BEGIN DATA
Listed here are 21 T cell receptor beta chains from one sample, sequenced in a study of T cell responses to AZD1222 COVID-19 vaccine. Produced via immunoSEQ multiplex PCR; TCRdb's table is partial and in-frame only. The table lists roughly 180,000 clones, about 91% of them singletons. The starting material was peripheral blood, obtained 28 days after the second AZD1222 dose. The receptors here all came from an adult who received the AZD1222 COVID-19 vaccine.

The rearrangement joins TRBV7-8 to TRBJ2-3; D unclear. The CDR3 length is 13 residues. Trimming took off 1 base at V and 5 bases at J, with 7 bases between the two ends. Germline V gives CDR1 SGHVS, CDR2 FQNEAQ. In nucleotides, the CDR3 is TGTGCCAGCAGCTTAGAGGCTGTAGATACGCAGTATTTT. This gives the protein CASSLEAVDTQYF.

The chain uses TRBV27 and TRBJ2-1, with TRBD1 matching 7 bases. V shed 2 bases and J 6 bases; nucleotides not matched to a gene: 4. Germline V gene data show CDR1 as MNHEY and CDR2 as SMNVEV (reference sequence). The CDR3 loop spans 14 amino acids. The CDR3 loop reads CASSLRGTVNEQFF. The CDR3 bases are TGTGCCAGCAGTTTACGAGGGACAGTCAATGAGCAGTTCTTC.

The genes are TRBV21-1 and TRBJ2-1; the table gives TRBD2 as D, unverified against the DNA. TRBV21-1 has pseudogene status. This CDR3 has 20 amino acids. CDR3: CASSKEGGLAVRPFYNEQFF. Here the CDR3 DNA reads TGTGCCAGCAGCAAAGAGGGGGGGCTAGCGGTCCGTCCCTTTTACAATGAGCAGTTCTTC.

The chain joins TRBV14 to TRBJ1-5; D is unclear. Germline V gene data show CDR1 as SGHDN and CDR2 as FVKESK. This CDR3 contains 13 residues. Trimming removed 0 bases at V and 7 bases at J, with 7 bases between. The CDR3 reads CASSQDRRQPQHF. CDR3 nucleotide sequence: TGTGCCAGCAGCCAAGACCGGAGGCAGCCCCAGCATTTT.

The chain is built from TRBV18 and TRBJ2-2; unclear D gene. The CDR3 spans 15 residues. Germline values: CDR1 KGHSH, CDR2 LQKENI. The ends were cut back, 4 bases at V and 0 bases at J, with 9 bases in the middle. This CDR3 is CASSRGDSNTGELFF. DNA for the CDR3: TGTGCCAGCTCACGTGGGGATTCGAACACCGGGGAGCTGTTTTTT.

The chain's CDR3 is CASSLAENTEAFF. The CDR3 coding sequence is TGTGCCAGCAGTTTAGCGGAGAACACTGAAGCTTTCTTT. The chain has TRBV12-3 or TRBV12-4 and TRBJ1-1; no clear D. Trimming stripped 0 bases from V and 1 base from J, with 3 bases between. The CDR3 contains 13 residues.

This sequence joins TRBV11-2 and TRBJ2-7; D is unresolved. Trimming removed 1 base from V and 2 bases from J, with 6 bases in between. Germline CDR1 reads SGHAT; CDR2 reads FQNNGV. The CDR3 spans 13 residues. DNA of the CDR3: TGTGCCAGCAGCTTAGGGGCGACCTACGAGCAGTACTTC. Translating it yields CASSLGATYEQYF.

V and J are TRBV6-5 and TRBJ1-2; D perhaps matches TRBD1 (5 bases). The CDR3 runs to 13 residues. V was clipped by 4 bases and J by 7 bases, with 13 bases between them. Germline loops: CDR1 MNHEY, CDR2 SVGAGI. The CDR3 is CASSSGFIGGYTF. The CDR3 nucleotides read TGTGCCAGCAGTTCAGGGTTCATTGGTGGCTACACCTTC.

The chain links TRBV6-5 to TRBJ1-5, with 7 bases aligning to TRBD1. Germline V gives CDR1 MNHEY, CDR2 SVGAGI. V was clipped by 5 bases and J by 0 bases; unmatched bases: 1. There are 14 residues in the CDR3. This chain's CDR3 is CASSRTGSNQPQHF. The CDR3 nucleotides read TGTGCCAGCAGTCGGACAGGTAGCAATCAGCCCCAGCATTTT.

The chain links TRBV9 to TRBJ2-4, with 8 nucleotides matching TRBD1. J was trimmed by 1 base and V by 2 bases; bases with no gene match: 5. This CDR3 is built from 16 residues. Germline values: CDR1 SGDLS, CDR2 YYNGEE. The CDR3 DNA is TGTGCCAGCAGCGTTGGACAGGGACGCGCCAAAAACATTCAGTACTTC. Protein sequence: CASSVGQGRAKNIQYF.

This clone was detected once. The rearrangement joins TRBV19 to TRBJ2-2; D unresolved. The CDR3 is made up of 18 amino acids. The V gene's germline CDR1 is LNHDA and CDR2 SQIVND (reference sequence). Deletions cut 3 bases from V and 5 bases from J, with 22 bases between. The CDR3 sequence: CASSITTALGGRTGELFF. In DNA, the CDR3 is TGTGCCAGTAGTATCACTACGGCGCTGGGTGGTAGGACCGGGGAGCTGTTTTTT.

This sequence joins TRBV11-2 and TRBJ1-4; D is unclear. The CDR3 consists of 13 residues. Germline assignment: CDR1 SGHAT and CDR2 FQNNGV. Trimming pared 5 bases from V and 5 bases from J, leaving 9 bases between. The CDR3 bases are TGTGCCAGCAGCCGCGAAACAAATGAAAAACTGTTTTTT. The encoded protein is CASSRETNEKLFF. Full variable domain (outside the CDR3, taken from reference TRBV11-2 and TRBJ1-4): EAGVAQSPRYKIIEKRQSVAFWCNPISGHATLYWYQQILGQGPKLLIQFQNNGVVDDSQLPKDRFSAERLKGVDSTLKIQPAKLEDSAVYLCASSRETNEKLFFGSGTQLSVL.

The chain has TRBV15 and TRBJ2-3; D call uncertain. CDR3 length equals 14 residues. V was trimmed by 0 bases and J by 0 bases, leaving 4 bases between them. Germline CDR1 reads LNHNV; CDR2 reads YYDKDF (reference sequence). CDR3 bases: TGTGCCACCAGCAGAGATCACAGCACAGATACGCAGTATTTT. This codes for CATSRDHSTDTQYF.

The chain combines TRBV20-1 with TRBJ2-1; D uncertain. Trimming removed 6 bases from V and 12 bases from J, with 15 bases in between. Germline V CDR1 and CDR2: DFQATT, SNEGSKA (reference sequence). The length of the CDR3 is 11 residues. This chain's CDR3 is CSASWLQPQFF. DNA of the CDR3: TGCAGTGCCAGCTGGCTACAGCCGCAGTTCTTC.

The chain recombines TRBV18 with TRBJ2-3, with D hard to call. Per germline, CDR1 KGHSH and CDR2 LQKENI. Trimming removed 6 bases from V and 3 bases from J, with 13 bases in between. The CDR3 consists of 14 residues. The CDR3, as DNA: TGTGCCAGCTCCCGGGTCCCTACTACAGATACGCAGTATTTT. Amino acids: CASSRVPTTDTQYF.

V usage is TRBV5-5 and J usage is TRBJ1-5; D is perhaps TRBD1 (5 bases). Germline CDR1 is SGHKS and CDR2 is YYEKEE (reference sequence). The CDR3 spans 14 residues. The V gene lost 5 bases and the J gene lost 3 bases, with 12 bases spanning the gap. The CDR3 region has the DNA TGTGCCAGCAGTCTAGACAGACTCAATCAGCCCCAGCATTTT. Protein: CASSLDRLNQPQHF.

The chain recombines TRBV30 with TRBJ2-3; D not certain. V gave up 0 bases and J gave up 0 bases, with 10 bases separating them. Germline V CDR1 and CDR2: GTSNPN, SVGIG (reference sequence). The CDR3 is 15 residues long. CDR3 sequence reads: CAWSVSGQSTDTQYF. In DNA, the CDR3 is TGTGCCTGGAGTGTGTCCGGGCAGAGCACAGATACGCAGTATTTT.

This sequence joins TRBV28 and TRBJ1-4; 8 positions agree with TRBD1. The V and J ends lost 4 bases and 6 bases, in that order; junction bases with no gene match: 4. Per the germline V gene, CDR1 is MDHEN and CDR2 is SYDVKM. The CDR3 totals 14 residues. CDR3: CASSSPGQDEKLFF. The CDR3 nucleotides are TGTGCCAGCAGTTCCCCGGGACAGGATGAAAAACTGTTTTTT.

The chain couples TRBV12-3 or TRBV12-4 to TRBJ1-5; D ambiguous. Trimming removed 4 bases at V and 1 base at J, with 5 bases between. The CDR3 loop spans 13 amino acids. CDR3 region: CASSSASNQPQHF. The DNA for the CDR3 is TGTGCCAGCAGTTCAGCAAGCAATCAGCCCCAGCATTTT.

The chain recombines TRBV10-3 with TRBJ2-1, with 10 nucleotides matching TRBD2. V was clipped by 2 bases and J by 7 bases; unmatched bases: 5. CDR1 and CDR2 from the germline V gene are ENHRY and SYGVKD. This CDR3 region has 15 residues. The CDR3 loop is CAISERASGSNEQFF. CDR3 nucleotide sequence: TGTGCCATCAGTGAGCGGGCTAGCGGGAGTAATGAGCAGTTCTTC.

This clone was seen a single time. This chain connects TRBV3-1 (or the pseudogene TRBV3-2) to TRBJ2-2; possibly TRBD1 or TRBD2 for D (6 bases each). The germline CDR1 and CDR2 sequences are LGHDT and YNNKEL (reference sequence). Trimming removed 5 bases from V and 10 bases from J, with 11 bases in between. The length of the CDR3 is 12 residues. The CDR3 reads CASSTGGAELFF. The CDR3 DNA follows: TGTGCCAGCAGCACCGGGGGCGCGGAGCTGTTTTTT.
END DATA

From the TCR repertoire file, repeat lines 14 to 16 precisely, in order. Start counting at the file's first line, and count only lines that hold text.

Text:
The chain has TRBV15 and TRBJ2-3; D call uncertain. CDR3 length equals 14 residues. V was trimmed by 0 bases and J by 0 bases, leaving 4 bases between them. Germline CDR1 reads LNHNV; CDR2 reads YYDKDF (reference sequence). CDR3 bases: TGTGCCACCAGCAGAGATCACAGCACAGATACGCAGTATTTT. This codes for CATSRDHSTDTQYF.

The chain combines TRBV20-1 with TRBJ2-1; D uncertain. Trimming removed 6 bases from V and 12 bases from J, with 15 bases in between. Germline V CDR1 and CDR2: DFQATT, SNEGSKA (reference sequence). The length of the CDR3 is 11 residues. This chain's CDR3 is CSASWLQPQFF. DNA of the CDR3: TGCAGTGCCAGCTGGCTACAGCCGCAGTTCTTC.

The chain recombines TRBV18 with TRBJ2-3, with D hard to call. Per germline, CDR1 KGHSH and CDR2 LQKENI. Trimming removed 6 bases from V and 3 bases from J, with 13 bases in between. The CDR3 consists of 14 residues. The CDR3, as DNA: TGTGCCAGCTCCCGGGTCCCTACTACAGATACGCAGTATTTT. Amino acids: CASSRVPTTDTQYF.